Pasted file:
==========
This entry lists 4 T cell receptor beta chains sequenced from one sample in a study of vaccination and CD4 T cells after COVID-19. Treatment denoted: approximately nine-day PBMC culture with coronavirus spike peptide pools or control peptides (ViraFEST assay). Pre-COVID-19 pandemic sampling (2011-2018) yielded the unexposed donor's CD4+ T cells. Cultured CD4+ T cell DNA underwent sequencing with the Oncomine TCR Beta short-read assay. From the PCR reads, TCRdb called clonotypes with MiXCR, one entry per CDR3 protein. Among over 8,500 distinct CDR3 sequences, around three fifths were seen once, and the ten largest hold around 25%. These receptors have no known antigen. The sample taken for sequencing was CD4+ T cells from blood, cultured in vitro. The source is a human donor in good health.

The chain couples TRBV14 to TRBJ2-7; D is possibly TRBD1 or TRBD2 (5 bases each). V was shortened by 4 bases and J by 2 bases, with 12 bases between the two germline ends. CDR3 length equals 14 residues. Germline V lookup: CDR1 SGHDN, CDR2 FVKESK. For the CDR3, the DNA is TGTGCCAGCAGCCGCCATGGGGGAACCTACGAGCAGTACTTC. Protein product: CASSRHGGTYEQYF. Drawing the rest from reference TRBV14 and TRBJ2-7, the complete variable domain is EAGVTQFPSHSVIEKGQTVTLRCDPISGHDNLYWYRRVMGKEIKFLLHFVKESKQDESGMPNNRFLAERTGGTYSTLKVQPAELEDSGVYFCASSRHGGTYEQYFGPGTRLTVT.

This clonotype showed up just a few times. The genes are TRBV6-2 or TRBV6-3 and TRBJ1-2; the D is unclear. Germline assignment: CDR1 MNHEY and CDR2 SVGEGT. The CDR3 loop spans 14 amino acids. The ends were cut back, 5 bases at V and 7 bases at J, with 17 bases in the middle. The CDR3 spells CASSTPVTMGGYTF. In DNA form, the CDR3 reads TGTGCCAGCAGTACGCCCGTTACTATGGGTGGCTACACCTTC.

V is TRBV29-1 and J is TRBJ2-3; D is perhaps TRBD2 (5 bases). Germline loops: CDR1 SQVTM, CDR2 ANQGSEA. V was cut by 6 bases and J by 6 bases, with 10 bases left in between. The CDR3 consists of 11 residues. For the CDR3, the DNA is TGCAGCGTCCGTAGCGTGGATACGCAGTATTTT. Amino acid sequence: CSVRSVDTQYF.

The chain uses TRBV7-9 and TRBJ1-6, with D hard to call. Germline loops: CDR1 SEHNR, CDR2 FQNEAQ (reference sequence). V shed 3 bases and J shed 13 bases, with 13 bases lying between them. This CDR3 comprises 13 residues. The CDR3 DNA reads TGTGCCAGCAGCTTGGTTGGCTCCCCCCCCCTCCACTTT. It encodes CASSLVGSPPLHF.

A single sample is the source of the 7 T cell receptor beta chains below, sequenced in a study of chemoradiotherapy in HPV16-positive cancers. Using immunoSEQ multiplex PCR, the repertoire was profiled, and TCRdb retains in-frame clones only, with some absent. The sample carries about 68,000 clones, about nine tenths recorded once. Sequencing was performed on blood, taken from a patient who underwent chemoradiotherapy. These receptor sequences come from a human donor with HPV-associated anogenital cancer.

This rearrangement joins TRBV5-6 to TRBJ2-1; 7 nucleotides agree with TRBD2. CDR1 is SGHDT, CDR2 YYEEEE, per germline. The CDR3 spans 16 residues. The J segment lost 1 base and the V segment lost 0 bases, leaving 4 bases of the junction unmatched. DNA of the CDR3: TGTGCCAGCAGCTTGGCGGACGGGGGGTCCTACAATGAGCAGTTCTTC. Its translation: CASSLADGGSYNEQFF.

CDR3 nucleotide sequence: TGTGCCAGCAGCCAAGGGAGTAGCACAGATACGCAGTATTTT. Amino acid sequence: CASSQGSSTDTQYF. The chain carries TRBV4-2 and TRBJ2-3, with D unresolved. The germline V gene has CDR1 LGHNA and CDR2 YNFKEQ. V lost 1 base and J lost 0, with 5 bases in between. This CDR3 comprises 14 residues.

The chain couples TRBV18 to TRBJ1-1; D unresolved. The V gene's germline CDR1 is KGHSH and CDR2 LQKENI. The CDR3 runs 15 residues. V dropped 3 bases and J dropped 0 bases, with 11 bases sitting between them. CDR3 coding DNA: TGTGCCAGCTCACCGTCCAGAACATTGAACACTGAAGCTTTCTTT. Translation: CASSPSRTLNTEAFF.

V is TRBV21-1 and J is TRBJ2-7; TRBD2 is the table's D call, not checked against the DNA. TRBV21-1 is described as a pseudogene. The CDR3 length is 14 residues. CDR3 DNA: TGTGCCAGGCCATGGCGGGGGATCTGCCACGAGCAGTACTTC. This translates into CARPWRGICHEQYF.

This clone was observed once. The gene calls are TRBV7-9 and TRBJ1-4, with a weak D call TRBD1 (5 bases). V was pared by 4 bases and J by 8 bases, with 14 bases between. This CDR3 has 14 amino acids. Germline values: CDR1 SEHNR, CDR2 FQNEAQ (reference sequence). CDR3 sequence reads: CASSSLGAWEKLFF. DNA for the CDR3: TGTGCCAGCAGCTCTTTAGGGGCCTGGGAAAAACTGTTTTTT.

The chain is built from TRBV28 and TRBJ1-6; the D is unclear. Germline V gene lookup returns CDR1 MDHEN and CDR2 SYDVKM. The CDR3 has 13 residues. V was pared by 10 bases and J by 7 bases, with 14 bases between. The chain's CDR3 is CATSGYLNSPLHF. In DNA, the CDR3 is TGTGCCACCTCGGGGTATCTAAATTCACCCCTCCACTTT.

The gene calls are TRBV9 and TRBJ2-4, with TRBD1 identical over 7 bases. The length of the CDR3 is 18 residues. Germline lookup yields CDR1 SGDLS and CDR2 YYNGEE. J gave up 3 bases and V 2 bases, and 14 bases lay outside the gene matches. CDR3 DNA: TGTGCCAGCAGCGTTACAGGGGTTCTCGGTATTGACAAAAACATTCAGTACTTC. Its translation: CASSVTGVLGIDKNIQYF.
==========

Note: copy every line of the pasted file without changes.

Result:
This entry lists 4 T cell receptor beta chains sequenced from one sample in a study of vaccination and CD4 T cells after COVID-19. Treatment denoted: approximately nine-day PBMC culture with coronavirus spike peptide pools or control peptides (ViraFEST assay). Pre-COVID-19 pandemic sampling (2011-2018) yielded the unexposed donor's CD4+ T cells. Cultured CD4+ T cell DNA underwent sequencing with the Oncomine TCR Beta short-read assay. From the PCR reads, TCRdb called clonotypes with MiXCR, one entry per CDR3 protein. Among over 8,500 distinct CDR3 sequences, around three fifths were seen once, and the ten largest hold around 25%. These receptors have no known antigen. The sample taken for sequencing was CD4+ T cells from blood, cultured in vitro. The source is a human donor in good health.

The chain couples TRBV14 to TRBJ2-7; D is possibly TRBD1 or TRBD2 (5 bases each). V was shortened by 4 bases and J by 2 bases, with 12 bases between the two germline ends. CDR3 length equals 14 residues. Germline V lookup: CDR1 SGHDN, CDR2 FVKESK. For the CDR3, the DNA is TGTGCCAGCAGCCGCCATGGGGGAACCTACGAGCAGTACTTC. Protein product: CASSRHGGTYEQYF. Drawing the rest from reference TRBV14 and TRBJ2-7, the complete variable domain is EAGVTQFPSHSVIEKGQTVTLRCDPISGHDNLYWYRRVMGKEIKFLLHFVKESKQDESGMPNNRFLAERTGGTYSTLKVQPAELEDSGVYFCASSRHGGTYEQYFGPGTRLTVT.

This clonotype showed up just a few times. The genes are TRBV6-2 or TRBV6-3 and TRBJ1-2; the D is unclear. Germline assignment: CDR1 MNHEY and CDR2 SVGEGT. The CDR3 loop spans 14 amino acids. The ends were cut back, 5 bases at V and 7 bases at J, with 17 bases in the middle. The CDR3 spells CASSTPVTMGGYTF. In DNA form, the CDR3 reads TGTGCCAGCAGTACGCCCGTTACTATGGGTGGCTACACCTTC.

V is TRBV29-1 and J is TRBJ2-3; D is perhaps TRBD2 (5 bases). Germline loops: CDR1 SQVTM, CDR2 ANQGSEA. V was cut by 6 bases and J by 6 bases, with 10 bases left in between. The CDR3 consists of 11 residues. For the CDR3, the DNA is TGCAGCGTCCGTAGCGTGGATACGCAGTATTTT. Amino acid sequence: CSVRSVDTQYF.

The chain uses TRBV7-9 and TRBJ1-6, with D hard to call. Germline loops: CDR1 SEHNR, CDR2 FQNEAQ (reference sequence). V shed 3 bases and J shed 13 bases, with 13 bases lying between them. This CDR3 comprises 13 residues. The CDR3 DNA reads TGTGCCAGCAGCTTGGTTGGCTCCCCCCCCCTCCACTTT. It encodes CASSLVGSPPLHF.

A single sample is the source of the 7 T cell receptor beta chains below, sequenced in a study of chemoradiotherapy in HPV16-positive cancers. Using immunoSEQ multiplex PCR, the repertoire was profiled, and TCRdb retains in-frame clones only, with some absent. The sample carries about 68,000 clones, about nine tenths recorded once. Sequencing was performed on blood, taken from a patient who underwent chemoradiotherapy. These receptor sequences come from a human donor with HPV-associated anogenital cancer.

This rearrangement joins TRBV5-6 to TRBJ2-1; 7 nucleotides agree with TRBD2. CDR1 is SGHDT, CDR2 YYEEEE, per germline. The CDR3 spans 16 residues. The J segment lost 1 base and the V segment lost 0 bases, leaving 4 bases of the junction unmatched. DNA of the CDR3: TGTGCCAGCAGCTTGGCGGACGGGGGGTCCTACAATGAGCAGTTCTTC. Its translation: CASSLADGGSYNEQFF.

CDR3 nucleotide sequence: TGTGCCAGCAGCCAAGGGAGTAGCACAGATACGCAGTATTTT. Amino acid sequence: CASSQGSSTDTQYF. The chain carries TRBV4-2 and TRBJ2-3, with D unresolved. The germline V gene has CDR1 LGHNA and CDR2 YNFKEQ. V lost 1 base and J lost 0, with 5 bases in between. This CDR3 comprises 14 residues.

The chain couples TRBV18 to TRBJ1-1; D unresolved. The V gene's germline CDR1 is KGHSH and CDR2 LQKENI. The CDR3 runs 15 residues. V dropped 3 bases and J dropped 0 bases, with 11 bases sitting between them. CDR3 coding DNA: TGTGCCAGCTCACCGTCCAGAACATTGAACACTGAAGCTTTCTTT. Translation: CASSPSRTLNTEAFF.

V is TRBV21-1 and J is TRBJ2-7; TRBD2 is the table's D call, not checked against the DNA. TRBV21-1 is described as a pseudogene. The CDR3 length is 14 residues. CDR3 DNA: TGTGCCAGGCCATGGCGGGGGATCTGCCACGAGCAGTACTTC. This translates into CARPWRGICHEQYF.

This clone was observed once. The gene calls are TRBV7-9 and TRBJ1-4, with a weak D call TRBD1 (5 bases). V was pared by 4 bases and J by 8 bases, with 14 bases between. This CDR3 has 14 amino acids. Germline values: CDR1 SEHNR, CDR2 FQNEAQ (reference sequence). CDR3 sequence reads: CASSSLGAWEKLFF. DNA for the CDR3: TGTGCCAGCAGCTCTTTAGGGGCCTGGGAAAAACTGTTTTTT.

The chain is built from TRBV28 and TRBJ1-6; the D is unclear. Germline V gene lookup returns CDR1 MDHEN and CDR2 SYDVKM. The CDR3 has 13 residues. V was pared by 10 bases and J by 7 bases, with 14 bases between. The chain's CDR3 is CATSGYLNSPLHF. In DNA, the CDR3 is TGTGCCACCTCGGGGTATCTAAATTCACCCCTCCACTTT.

The gene calls are TRBV9 and TRBJ2-4, with TRBD1 identical over 7 bases. The length of the CDR3 is 18 residues. Germline lookup yields CDR1 SGDLS and CDR2 YYNGEE. J gave up 3 bases and V 2 bases, and 14 bases lay outside the gene matches. CDR3 DNA: TGTGCCAGCAGCGTTACAGGGGTTCTCGGTATTGACAAAAACATTCAGTACTTC. Its translation: CASSVTGVLGIDKNIQYF.